Commodities Advance After U.S. Jobs Report Signals Growth
Commodities extended gains, with crude oil and metals rising after the U.S. jobs report signaled economic growth.
The Standard & Poor’s GSCI Index of 24 commodities climbed 1.2 percent to 692.33 by 4:26 p.m. in London, after earlier falling as much as 3.6 percent. In New York, copper rose 1 percent and crude oil gained 1.5 percent.
“Today’s economic data from the U.S. took some of the pressure off the market and prices recovered across the board after a strong correction in the first part of the day,” Eugen Weinberg, head of commodity research at Commerzbank AG in Frankfurt, said by telephone. “We see current levels as a good entry point for long-term investors.”
Payrolls increased by 244,000 workers last month, the biggest gain since May 2010, after a revised 221,000 gain the prior month, the Labor Department said today in Washington. Economists projected an April rise of 185,000, according to the median estimate in a Bloomberg News survey.
Investors held a record $412 billion of raw-material assets by the end of March, almost 50 percent more than a year earlier, according to Barclays Capital. Investment linked to commodity indices reached a record-high $352 billion last month, Bank of America Merrill Lynch said. Funds held a net 1.49 million futures and options in 18 commodities by April 26, 57 percent more than a year earlier, within 4.8 percent of a record, according to U.S. Commodity Futures Trading Commission data compiled by Bloomberg.
Crude oil rose 1.5 percent to $101.34 a barrel after falling as much as 5.2 percent in New York trading, while Brent crude oil rose 2 percent to $113.01 a barrel in London. Gasoline rose 1.9 percent to $3.1547 a gallon on the New York Mercantile Exchange, and natural gas rose 0.9 percent to $4.30 per million British thermal units.
European Central Bank President Jean-Claude Trichet said policy makers remain “extremely alert” on inflation, and indicated they may take further decisions on interest rates when they have new economic projections in June.
The ECB is monitoring the situation “very closely” after keeping its benchmark interest rate at 1.25 percent yesterday, Trichet told Bloomberg Television in an interview in Helsinki today. The ECB raised rates on April 7, joining China, India, Poland and Sweden in seeking to control inflation.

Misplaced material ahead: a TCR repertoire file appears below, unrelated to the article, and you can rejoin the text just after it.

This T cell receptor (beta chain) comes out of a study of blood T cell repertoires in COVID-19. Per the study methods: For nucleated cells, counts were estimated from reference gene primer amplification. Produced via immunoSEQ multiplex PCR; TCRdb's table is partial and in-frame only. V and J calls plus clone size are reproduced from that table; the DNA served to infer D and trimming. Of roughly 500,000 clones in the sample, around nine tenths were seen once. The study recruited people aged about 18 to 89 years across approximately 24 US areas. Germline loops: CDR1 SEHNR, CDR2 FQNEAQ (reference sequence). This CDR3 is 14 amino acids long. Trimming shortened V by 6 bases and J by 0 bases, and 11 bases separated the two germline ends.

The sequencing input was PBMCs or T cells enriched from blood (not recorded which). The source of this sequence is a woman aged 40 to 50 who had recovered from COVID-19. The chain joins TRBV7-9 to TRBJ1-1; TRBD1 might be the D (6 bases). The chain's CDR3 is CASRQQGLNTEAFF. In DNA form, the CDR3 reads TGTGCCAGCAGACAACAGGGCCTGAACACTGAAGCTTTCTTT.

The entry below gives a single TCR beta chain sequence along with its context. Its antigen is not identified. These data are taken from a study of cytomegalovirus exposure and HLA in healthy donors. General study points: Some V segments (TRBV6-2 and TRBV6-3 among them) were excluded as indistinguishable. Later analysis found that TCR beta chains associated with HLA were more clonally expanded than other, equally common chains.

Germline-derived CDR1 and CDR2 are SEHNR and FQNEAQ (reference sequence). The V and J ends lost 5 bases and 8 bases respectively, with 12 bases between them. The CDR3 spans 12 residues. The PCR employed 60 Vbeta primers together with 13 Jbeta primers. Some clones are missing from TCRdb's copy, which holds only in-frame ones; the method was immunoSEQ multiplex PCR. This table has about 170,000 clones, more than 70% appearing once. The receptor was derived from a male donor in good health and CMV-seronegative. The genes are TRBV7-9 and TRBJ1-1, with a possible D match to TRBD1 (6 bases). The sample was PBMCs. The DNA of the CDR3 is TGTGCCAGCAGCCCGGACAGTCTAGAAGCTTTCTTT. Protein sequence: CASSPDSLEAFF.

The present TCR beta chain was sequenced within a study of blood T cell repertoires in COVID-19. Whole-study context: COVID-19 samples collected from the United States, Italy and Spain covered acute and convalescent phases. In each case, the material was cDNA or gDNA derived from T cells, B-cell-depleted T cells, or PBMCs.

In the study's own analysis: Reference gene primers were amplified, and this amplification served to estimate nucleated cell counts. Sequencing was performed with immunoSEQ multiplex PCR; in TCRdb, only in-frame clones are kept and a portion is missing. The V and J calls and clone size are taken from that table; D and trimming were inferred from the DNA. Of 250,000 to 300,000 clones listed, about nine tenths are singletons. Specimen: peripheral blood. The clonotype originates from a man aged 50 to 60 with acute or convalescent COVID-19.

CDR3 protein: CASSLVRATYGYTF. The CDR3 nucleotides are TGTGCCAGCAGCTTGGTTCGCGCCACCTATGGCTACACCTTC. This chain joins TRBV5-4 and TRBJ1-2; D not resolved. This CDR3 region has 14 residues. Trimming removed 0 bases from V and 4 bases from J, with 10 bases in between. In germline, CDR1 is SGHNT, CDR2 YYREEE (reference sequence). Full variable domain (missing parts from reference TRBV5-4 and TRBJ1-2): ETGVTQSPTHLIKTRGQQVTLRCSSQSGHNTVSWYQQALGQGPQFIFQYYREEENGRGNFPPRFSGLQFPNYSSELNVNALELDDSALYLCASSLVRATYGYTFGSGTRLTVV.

Copper for delivery in three months rose 0.7 percent to $8,880 a metric ton on the London Metal Exchange. Nickel, zinc, tin and lead also gained. Gold for immediate delivery rose 1.3 percent to $1,494.02 an ounce.
“The panic that has ensued this week has been proven to be just that: panic,” said Alexander Ridgers, head of commodities at CMD Markets in London, which trades more than $400 million of crude oil a day. “We have seen strong payrolls.”
Silver futures traded on the Comex gained 0.1 percent to $36.29 an ounce. Earlier it fell as much as 8.8 percent after the exchange’s owner, CME Group Ltd., raised margin requirements by 84 percent in less than two weeks.
The rebound in raw materials comes as Glencore International AG sells shares in an initial public offering which may value the Baar, Switzerland-based commodity trader at about $61 billion. Goldman Sachs Group Inc. (GS) in reports on April 11 and April 15 told investors to be “underweight” commodities in the next three to six months. The bank still expects commodities to advance about 10 percent over the next 12 months.
In agricultural markets, cocoa for July delivery gained 1.3 percent to $3,094 a ton on ICE Futures U.S. in New York. Wheat gained 0.6 percent to $7.58 a bushel on the Chicago Board of Trade, while corn fell 0.6 percent to $7.04 a bushel and soybeans rose 0.8 percent to $13.33 a bushel.
-- Editors: Sharon Lindores, John Deane
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